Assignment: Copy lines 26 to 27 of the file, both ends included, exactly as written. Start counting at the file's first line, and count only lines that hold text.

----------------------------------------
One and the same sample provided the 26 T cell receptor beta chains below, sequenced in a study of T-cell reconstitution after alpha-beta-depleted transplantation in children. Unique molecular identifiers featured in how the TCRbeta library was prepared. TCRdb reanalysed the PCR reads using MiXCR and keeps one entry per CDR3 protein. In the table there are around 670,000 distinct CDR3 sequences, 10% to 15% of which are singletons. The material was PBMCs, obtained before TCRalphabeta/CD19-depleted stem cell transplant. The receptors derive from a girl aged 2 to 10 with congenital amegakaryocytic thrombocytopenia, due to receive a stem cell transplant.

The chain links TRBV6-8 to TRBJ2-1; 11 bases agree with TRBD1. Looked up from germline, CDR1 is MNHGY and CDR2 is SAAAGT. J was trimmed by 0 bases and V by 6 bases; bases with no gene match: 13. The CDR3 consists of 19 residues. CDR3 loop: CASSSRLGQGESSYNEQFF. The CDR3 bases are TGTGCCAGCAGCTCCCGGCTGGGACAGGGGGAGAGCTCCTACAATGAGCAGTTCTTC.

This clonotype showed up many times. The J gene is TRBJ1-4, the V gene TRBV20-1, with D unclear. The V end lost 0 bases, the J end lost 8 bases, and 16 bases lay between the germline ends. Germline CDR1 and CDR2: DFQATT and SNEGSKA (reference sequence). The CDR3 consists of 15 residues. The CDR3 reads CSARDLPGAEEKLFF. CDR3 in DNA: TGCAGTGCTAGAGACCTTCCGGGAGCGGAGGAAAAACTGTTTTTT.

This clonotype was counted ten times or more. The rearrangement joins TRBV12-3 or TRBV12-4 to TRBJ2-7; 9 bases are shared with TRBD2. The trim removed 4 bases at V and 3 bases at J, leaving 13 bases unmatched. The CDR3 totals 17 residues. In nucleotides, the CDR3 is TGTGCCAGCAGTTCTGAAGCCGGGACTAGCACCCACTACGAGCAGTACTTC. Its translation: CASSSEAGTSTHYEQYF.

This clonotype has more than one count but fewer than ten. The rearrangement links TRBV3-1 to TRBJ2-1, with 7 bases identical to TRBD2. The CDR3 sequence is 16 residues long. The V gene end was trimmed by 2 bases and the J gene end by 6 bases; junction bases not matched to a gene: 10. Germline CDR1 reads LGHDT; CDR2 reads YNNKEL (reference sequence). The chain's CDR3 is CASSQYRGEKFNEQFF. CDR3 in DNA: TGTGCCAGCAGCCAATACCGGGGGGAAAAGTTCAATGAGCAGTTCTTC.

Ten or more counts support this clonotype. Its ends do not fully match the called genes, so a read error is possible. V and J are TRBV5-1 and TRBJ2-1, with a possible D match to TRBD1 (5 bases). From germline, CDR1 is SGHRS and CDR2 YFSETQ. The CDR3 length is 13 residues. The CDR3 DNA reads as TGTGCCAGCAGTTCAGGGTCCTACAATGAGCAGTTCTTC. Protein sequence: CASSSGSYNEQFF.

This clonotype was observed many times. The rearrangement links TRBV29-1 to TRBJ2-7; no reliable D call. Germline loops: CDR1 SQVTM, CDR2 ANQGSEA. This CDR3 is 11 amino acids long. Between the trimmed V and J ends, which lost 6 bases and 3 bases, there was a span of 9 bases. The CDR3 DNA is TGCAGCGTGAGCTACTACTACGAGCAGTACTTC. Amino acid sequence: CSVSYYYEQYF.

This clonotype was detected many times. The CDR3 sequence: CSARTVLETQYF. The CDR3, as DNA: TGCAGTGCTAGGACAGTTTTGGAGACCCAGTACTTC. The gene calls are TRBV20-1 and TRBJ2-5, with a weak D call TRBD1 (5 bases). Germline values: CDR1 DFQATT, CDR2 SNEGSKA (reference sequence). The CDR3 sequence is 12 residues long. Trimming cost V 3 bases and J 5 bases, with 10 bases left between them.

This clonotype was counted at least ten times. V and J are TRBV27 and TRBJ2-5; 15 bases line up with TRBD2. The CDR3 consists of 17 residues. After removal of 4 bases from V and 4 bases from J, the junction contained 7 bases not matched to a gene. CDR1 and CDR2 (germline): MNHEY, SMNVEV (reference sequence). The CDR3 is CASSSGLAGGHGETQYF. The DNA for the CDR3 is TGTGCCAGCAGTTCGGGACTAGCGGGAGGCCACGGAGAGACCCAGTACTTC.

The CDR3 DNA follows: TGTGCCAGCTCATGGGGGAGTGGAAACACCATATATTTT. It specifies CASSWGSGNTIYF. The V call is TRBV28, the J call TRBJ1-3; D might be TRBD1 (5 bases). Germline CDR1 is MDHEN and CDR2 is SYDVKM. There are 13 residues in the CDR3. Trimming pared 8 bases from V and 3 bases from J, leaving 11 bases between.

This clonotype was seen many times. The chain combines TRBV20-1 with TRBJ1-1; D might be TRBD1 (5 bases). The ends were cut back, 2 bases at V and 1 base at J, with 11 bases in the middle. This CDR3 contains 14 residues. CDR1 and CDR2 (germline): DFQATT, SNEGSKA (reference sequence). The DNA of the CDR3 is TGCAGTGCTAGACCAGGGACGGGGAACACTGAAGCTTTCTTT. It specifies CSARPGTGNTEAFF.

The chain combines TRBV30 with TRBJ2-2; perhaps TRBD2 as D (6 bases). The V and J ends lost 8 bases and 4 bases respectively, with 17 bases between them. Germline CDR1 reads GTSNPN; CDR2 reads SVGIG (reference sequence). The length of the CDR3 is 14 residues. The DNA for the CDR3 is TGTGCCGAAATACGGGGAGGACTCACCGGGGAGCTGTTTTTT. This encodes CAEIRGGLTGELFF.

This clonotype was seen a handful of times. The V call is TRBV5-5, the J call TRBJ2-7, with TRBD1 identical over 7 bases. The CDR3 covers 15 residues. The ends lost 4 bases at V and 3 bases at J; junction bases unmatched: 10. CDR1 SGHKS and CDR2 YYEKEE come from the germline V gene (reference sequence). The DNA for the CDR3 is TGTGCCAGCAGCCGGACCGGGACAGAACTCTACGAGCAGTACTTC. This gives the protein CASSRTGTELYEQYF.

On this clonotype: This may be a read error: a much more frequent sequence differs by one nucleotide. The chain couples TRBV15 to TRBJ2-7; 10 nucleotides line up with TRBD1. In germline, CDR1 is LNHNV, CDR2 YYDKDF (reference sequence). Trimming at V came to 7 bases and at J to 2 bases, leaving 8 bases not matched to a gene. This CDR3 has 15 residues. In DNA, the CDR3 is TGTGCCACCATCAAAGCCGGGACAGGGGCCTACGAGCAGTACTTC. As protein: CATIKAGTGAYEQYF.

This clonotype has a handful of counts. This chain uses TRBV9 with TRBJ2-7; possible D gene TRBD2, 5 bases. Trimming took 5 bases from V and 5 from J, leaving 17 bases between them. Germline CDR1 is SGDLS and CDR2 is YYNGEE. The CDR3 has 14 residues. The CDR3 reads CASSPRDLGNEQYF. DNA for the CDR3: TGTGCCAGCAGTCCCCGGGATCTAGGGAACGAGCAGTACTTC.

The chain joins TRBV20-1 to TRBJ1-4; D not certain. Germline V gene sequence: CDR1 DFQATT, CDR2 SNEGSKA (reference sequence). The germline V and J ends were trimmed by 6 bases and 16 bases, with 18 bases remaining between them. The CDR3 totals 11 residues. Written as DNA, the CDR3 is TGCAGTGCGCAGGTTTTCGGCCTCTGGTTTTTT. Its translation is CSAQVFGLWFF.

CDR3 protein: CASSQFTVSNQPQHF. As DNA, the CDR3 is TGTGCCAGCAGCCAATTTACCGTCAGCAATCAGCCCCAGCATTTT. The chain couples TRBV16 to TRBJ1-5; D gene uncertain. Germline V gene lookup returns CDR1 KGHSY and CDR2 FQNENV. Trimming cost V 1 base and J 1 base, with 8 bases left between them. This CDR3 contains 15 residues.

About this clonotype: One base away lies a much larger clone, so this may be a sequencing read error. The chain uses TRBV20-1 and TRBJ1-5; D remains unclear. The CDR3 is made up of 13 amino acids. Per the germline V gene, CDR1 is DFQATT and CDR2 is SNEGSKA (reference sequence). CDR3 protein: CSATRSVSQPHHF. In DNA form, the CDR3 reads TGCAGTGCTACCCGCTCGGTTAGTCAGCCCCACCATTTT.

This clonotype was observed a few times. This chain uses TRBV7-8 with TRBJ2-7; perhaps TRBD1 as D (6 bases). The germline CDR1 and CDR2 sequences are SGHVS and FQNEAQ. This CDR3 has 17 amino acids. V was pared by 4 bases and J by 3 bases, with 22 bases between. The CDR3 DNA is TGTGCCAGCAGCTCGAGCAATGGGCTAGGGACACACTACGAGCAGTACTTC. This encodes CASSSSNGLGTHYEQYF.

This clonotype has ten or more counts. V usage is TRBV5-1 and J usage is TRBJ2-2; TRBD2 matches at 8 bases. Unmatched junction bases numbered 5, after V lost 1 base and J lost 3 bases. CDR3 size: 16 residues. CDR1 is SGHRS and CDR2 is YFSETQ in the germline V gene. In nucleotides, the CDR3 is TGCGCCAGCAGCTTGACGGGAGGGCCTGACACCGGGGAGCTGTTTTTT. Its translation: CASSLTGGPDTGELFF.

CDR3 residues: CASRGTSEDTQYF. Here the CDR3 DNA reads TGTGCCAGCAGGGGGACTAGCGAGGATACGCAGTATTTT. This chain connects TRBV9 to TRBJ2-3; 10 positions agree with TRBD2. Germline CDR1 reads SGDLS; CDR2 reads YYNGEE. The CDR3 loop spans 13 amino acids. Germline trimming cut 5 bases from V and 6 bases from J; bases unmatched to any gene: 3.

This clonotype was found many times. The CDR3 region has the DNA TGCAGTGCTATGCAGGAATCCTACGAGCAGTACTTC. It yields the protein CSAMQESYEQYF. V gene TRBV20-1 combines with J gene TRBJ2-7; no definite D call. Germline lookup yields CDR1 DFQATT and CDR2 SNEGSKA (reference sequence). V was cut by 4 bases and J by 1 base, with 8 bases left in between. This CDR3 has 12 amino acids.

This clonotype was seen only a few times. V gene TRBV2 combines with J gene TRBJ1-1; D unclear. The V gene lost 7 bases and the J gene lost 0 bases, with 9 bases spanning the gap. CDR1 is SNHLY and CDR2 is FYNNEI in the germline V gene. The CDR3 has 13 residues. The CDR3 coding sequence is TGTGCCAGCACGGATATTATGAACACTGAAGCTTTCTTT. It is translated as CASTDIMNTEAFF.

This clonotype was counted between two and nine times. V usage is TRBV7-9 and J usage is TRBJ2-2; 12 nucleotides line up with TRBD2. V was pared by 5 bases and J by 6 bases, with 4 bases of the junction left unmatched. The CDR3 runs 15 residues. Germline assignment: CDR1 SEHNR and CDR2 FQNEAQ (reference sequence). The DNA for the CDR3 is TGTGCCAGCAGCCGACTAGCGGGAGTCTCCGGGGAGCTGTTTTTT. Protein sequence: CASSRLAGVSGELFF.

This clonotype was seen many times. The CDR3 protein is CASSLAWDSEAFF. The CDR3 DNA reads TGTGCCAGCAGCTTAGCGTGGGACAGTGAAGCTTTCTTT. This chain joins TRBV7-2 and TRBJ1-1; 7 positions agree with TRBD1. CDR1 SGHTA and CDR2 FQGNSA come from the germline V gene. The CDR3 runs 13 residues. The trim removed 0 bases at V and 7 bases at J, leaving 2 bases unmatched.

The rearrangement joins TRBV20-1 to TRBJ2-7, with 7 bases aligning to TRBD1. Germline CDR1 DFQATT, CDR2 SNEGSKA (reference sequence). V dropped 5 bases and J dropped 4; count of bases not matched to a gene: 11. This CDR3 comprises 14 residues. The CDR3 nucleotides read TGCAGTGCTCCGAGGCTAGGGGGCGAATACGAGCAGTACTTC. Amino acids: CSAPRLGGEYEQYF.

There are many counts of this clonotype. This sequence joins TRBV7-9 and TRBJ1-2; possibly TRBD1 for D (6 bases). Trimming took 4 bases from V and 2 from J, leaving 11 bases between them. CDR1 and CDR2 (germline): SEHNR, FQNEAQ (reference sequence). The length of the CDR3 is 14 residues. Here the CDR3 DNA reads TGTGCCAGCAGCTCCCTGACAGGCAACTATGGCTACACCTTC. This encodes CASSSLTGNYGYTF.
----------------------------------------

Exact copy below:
The rearrangement joins TRBV20-1 to TRBJ2-7, with 7 bases aligning to TRBD1. Germline CDR1 DFQATT, CDR2 SNEGSKA (reference sequence). V dropped 5 bases and J dropped 4; count of bases not matched to a gene: 11. This CDR3 comprises 14 residues. The CDR3 nucleotides read TGCAGTGCTCCGAGGCTAGGGGGCGAATACGAGCAGTACTTC. Amino acids: CSAPRLGGEYEQYF.

There are many counts of this clonotype. This sequence joins TRBV7-9 and TRBJ1-2; possibly TRBD1 for D (6 bases). Trimming took 4 bases from V and 2 from J, leaving 11 bases between them. CDR1 and CDR2 (germline): SEHNR, FQNEAQ (reference sequence). The length of the CDR3 is 14 residues. Here the CDR3 DNA reads TGTGCCAGCAGCTCCCTGACAGGCAACTATGGCTACACCTTC. This encodes CASSSLTGNYGYTF.